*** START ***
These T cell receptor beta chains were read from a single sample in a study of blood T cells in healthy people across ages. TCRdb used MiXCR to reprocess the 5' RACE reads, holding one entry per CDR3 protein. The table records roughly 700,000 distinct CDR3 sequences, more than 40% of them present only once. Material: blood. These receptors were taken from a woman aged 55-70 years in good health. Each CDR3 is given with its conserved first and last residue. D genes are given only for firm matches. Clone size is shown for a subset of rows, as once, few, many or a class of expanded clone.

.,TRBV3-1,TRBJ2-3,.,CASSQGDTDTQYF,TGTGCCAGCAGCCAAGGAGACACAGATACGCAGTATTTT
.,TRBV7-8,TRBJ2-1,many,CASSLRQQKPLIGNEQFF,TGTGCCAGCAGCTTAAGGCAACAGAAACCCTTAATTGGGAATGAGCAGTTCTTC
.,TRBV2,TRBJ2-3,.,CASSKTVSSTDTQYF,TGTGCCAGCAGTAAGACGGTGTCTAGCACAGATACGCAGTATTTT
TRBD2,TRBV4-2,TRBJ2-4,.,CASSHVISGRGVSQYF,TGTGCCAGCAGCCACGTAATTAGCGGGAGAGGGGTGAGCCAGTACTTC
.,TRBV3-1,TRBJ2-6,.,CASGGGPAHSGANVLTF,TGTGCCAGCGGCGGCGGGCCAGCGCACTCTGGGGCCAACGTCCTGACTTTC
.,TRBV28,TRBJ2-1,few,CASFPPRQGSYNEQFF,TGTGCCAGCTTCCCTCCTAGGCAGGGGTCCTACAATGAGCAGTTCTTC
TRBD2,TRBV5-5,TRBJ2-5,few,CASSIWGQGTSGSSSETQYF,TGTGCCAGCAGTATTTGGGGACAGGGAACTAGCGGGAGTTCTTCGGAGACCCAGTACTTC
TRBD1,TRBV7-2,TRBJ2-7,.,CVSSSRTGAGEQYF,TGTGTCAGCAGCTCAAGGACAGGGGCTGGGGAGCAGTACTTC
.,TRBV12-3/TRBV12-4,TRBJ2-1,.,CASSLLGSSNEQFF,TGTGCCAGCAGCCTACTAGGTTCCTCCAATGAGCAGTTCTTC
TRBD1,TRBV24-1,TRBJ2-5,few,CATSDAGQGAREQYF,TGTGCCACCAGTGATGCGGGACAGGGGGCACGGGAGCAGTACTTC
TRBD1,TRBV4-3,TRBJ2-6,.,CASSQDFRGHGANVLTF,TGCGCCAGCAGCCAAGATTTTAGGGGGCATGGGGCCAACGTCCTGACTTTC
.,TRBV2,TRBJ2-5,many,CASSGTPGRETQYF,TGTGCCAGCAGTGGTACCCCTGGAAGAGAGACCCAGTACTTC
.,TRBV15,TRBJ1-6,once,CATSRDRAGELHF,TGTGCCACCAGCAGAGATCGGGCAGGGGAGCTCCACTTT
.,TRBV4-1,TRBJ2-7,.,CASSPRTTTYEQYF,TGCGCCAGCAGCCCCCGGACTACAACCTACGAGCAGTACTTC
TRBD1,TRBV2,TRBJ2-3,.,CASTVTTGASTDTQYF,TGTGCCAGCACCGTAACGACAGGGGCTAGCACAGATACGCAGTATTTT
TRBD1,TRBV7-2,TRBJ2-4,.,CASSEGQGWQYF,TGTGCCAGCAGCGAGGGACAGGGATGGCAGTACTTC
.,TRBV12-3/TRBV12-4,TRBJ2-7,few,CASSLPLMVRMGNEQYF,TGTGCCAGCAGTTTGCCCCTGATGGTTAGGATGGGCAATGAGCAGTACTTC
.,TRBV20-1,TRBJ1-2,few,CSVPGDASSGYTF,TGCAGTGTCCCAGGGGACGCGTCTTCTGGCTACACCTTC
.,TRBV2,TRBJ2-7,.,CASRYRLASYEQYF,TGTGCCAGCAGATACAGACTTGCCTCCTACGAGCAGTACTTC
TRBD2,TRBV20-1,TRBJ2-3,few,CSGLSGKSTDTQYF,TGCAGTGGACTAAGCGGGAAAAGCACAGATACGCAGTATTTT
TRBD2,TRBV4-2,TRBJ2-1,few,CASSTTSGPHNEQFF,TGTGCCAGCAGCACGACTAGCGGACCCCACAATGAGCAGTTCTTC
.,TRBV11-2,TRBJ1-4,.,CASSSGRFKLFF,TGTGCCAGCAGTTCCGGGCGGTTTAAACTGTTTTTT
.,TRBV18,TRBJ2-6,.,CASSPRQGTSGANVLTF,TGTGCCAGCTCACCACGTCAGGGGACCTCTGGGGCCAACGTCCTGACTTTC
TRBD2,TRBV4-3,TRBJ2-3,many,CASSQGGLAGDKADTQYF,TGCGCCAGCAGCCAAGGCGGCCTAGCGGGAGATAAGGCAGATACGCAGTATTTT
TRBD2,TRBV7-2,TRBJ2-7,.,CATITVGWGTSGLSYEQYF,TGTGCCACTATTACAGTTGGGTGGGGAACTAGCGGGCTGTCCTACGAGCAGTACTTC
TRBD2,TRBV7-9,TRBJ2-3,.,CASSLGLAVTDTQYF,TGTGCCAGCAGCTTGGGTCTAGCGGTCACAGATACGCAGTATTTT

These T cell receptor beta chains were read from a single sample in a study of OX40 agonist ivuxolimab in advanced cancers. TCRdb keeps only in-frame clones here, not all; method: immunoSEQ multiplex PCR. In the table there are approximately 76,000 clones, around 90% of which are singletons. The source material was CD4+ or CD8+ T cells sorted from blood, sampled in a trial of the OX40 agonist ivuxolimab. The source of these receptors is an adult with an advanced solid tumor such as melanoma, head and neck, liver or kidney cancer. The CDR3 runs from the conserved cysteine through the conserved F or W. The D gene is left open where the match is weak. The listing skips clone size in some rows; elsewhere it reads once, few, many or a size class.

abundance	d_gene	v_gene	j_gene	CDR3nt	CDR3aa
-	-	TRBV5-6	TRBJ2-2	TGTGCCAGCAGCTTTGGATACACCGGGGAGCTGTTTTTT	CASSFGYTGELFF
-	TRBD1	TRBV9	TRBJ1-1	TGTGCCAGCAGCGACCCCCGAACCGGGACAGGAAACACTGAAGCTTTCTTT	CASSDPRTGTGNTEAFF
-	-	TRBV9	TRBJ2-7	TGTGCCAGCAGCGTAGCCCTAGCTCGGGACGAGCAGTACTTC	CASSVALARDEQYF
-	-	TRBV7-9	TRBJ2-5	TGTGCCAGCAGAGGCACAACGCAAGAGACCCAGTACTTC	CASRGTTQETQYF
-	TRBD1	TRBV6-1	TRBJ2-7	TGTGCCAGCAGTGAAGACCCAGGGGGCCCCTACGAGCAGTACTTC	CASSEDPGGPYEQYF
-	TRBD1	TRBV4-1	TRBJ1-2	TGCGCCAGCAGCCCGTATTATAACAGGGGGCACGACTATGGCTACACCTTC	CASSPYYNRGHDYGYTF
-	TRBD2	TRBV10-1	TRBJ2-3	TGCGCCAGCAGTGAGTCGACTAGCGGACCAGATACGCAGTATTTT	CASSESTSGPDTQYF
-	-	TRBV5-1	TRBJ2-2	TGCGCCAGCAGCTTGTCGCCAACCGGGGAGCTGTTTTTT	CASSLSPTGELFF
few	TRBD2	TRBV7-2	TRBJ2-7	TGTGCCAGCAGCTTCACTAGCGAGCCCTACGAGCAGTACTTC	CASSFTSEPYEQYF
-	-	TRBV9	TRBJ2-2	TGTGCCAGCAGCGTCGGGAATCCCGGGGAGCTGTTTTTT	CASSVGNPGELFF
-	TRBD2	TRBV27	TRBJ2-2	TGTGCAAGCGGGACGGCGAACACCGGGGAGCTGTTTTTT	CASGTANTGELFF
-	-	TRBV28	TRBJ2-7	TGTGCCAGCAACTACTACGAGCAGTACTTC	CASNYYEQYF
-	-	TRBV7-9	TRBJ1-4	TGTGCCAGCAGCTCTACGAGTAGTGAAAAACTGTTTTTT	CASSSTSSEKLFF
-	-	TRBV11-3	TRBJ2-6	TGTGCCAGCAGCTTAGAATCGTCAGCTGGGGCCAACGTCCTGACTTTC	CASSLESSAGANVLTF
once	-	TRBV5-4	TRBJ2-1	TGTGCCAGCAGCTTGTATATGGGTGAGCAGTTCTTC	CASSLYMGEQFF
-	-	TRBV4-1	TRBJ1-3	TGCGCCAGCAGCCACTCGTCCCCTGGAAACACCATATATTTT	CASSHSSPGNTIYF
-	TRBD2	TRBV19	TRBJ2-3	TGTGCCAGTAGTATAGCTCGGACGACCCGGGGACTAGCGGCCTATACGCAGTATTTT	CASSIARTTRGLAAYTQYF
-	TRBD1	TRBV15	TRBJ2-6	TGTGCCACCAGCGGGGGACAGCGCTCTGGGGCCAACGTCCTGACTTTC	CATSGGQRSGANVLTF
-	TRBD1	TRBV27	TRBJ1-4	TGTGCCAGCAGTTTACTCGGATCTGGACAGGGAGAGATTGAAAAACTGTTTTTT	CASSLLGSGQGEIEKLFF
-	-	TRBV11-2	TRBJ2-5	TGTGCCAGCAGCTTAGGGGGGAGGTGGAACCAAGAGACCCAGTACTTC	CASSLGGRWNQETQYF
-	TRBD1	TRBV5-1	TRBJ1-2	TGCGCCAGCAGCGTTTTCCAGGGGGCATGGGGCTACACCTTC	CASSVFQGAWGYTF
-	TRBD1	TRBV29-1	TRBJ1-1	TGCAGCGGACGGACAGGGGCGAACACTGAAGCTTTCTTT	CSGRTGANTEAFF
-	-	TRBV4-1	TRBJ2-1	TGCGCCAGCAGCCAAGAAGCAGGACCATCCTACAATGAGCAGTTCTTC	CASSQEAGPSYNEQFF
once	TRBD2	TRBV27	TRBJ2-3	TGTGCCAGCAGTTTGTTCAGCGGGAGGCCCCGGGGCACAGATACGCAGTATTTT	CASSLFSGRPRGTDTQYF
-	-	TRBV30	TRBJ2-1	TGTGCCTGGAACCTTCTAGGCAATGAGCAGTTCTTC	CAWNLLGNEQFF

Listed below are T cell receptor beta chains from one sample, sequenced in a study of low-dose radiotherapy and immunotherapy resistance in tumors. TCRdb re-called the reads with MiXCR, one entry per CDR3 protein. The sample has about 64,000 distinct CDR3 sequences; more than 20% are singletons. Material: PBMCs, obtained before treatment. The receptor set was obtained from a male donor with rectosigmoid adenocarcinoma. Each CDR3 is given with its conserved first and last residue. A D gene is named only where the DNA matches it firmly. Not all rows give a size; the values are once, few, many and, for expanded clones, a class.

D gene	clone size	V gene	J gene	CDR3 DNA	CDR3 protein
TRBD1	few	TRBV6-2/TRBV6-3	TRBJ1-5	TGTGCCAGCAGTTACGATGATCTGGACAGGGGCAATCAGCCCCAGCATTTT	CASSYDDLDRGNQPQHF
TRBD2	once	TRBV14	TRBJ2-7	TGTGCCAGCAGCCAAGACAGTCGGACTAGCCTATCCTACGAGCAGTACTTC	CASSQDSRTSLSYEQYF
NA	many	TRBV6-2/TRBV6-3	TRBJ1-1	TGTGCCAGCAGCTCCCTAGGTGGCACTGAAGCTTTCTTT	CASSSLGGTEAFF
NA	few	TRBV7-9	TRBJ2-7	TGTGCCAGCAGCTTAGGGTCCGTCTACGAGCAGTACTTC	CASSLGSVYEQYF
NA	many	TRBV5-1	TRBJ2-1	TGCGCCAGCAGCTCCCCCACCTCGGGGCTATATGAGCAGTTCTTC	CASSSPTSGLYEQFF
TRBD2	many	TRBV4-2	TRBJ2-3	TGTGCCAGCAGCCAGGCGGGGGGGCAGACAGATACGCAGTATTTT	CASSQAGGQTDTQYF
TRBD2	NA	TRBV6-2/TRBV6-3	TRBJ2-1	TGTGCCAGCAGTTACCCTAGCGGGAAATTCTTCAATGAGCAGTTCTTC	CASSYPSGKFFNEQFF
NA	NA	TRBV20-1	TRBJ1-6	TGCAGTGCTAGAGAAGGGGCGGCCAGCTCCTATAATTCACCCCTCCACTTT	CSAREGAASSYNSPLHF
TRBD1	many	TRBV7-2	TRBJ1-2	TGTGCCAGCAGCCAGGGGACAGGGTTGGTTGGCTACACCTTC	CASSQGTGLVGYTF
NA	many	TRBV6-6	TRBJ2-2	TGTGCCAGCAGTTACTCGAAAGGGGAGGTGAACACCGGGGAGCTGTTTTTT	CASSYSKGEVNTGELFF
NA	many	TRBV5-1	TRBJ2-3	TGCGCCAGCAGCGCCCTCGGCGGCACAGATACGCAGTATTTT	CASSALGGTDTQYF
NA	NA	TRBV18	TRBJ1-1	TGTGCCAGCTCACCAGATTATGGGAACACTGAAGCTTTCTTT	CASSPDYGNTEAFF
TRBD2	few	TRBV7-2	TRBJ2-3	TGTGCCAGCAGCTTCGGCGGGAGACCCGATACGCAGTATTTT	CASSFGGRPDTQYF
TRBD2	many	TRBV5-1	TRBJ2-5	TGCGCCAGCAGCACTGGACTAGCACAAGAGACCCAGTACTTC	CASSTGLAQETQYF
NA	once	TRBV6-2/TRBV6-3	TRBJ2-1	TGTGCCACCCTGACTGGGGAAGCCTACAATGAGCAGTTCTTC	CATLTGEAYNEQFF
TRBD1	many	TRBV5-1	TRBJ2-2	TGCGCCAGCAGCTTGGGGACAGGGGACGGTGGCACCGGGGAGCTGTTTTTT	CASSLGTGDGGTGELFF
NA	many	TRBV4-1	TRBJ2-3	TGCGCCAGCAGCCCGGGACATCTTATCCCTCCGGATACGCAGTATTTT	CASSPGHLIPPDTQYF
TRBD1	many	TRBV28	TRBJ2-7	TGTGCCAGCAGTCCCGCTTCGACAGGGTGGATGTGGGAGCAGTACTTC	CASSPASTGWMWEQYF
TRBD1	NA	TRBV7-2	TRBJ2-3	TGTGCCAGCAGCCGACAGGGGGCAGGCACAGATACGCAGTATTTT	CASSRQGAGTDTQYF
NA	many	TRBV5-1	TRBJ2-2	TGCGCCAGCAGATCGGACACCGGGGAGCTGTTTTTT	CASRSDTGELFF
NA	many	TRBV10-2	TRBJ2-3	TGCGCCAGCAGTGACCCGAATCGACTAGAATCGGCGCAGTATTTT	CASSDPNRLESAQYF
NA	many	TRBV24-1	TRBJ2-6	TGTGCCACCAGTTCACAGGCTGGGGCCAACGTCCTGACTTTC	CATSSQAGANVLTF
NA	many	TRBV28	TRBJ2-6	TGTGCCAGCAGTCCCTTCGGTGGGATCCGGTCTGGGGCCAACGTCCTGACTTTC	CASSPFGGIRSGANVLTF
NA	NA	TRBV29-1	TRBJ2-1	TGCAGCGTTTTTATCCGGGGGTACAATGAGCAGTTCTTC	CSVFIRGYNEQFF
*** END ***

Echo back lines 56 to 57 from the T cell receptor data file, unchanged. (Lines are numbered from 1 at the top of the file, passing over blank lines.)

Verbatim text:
D gene	clone size	V gene	J gene	CDR3 DNA	CDR3 protein
TRBD1	few	TRBV6-2/TRBV6-3	TRBJ1-5	TGTGCCAGCAGTTACGATGATCTGGACAGGGGCAATCAGCCCCAGCATTTT	CASSYDDLDRGNQPQHF